Apologies in advance, I think the issue is quite perplexing!

I would like to use TensorFlow through Jupyter, with a Python3 kernel.

However the command import tensorflow as tf returns the error: ImportError: No module named tensorflow when either Python2 or Python3 is specified as the Jupyter kernel.

  • I have Python 2 and Python 3 installed on my Mac and can access both versions through Terminal.
  • I installed TensorFlow for Python 3, however I can only access it via Python 2 on the Terminal.

As such, this question is really two-fold:

  1. I want to get TensorFlow working with Python3
  2. ...which should lead to TensorFlow working with Jupyter on the Python3 terminal.
  • did you install tensorflow? are you able to run import tensorflow from a python interpreter ? – fabrizioM Mar 6 '16 at 1:29

I had the same problem and solved it using the tutorial Using a virtualenv in an IPython notebook. I'll walk you through the steps I took.

I am using Anaconda, and I installed a new environment tensorflow using these instructions at tensorflow.org. After that, here is how I got tensorflow to work in a Jupyter notebook:

  1. Open Terminal
  2. Run source activate tensorflow. You should now see (tensorflow) at the beginning of the prompt.
  3. Now that we are in the tensorflow environment, we want to install ipython and jupyter in this environment: Run

    conda install ipython 


    conda install jupyter
  4. Now follow the instructions in the tutorial linked above. I'll repeat them here with a bit more information added. First run

    ipython kernelspec install-self --user 

    The result for me was Installed kernelspec python3 in /Users/charliebrummitt/Library/Jupyter/kernels/python3

  5. Run the following:

    mkdir -p ~/.ipython/kernels

    Then run the following with <kernel_name> replaced by a name of your choice (I chose tfkernel) and replace the first path (i.e., ~/.local/share/jupyter/kernels/pythonX) by the path generated in step 4:

    mv ~/.local/share/jupyter/kernels/pythonX ~/.ipython/kernels/<kernel_name>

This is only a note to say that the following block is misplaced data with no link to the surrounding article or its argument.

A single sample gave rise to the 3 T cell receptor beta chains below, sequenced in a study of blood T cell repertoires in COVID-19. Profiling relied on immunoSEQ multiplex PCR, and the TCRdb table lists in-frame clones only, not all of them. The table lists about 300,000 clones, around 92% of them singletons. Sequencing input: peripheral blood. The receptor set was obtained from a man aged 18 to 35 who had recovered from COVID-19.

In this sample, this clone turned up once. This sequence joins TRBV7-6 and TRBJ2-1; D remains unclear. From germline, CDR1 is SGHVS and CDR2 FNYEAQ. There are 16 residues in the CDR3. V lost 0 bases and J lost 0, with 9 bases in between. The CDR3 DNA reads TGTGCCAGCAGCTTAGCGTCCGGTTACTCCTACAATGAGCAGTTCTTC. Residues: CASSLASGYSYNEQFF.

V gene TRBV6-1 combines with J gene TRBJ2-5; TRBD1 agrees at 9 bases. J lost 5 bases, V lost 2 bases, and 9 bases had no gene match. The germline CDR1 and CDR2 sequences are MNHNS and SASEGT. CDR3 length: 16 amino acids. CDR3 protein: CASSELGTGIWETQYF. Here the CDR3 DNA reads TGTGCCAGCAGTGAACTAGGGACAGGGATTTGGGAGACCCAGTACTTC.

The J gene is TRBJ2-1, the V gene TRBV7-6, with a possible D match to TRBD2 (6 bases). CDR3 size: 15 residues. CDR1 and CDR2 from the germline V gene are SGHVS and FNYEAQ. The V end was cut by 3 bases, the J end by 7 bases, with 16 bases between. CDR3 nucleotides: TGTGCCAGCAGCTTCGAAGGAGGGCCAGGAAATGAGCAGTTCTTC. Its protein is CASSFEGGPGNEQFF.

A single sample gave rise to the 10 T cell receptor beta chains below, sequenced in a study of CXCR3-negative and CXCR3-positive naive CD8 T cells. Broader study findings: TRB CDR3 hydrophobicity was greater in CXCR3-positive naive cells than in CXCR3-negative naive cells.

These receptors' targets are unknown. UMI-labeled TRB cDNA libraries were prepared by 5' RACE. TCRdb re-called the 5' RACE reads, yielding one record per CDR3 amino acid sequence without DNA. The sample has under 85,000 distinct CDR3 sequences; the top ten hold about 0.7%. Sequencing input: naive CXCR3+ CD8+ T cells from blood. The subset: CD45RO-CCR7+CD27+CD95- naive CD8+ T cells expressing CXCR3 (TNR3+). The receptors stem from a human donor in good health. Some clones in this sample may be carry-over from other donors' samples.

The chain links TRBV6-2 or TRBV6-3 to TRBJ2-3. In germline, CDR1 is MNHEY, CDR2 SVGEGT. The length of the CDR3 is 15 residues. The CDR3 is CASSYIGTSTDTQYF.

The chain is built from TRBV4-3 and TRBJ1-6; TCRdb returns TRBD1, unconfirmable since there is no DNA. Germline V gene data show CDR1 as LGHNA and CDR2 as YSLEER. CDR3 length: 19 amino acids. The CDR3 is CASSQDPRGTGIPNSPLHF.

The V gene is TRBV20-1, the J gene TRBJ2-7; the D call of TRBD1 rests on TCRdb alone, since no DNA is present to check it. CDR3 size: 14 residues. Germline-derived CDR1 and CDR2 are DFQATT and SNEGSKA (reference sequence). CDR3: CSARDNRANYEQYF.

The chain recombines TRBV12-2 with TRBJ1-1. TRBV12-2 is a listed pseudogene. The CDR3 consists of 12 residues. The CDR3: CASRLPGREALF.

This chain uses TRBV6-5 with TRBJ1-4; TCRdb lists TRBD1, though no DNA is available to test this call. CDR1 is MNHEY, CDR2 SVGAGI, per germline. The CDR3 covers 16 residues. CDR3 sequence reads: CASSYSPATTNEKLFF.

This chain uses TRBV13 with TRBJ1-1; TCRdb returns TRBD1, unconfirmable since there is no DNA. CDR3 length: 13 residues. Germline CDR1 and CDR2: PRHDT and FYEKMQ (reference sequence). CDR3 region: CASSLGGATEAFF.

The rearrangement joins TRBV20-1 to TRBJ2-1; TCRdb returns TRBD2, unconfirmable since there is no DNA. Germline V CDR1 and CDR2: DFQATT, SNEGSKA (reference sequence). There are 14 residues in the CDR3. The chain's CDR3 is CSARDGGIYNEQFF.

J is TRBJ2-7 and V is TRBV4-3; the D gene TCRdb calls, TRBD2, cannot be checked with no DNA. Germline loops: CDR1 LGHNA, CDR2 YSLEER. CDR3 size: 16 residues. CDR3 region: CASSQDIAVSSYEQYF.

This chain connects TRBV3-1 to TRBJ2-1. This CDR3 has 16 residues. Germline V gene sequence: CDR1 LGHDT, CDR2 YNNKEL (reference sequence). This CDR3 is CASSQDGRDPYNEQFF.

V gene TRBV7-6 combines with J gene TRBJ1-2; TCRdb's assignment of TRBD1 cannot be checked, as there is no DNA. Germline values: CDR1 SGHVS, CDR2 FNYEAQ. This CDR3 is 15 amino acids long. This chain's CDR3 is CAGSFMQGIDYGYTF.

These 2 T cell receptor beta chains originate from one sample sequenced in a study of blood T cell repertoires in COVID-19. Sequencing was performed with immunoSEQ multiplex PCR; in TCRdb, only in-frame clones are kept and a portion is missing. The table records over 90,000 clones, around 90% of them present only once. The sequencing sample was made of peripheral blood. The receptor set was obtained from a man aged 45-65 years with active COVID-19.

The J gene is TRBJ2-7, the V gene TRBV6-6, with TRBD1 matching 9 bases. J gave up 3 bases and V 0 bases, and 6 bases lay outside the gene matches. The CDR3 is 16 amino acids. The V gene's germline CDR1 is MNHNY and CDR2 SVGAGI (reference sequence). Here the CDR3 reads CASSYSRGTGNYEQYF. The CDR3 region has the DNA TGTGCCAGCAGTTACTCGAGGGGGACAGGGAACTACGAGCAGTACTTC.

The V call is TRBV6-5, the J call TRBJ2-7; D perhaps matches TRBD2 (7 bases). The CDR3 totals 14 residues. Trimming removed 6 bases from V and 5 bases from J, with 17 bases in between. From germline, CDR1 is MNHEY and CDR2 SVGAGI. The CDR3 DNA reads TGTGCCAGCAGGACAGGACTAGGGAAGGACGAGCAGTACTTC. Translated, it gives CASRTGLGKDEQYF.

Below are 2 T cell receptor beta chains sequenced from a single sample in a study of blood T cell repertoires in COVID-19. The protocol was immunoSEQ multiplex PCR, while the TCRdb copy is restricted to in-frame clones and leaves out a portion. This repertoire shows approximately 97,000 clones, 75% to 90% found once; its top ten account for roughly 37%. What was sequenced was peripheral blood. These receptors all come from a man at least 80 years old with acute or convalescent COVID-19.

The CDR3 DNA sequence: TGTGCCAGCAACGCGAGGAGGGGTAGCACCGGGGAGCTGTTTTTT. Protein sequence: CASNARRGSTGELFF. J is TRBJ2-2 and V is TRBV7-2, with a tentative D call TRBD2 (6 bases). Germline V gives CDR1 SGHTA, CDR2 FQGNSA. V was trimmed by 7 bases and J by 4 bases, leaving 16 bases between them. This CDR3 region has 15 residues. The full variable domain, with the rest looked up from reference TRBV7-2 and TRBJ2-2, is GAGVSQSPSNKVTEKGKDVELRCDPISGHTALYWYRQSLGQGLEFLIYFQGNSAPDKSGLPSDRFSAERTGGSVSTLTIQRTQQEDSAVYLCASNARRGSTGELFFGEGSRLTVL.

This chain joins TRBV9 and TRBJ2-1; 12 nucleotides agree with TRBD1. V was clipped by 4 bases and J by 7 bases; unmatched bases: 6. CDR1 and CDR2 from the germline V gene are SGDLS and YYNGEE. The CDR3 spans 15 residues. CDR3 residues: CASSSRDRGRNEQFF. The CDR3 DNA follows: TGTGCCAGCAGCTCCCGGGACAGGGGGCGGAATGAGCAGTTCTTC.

6. Now you'll see a new kernel if you open a Jupyter notebook and select Kernel -> Change kernel from the menu. But the new kernel will have the same name as your previous kernel (for me it was called Python 3). To give your new kernel a unique name, run in Terminal

    cd ~/.ipython/kernels/tfkernel/

    and then run vim kernel.json to edit the file kernel.json so that you replace the value of "display_name" from the default (Python 3) to a new name (I chose to call it "tfkernel"). Save and exit vim by typing :wq while in command mode.

  7. Open a new Jupyter notebook and type import tensorflow as tf. If you didn't get ImportError then you are ready to go!
  • 1
    this would be quite useful if translated to "windows" language. Many corporations in industry use/require the 2nd most recent Microsoft operating system. – EngrStudent May 29 '16 at 13:15
  • Such a lifesaver..I was able to import tensorflow when running in RHEL without "conda install jupyter/ipython" once I source avtivated tensorflow. As I moved into AWS Linuximage, it required me to do this step. Thanks for sharing. I did not do the "ipython kernelspec install-self --user" but I will keep it to have all binaries loaded up – Abhi Oct 29 '16 at 18:34
  • Thanks, but followed all your instructions on Mac El Capitan (many times!) and still ImportError exception is thrown. It's importing tf in the python's CLI, but no luck in the Notebooks!! Was trying for the last 3 hours, maybe it's time to give up.. – alchemication Nov 18 '16 at 23:36
  • I do not have a ~/.local/share/jupyter folder, but I was able to follow all of the steps until 5. the ipython kernelspec was installed in /Users/amc/Library/Jupyter/kernels/python2... what should I do? – amc Apr 5 '17 at 14:24
  • Thanks, really clear explanation – paveltr Jun 6 '17 at 11:55

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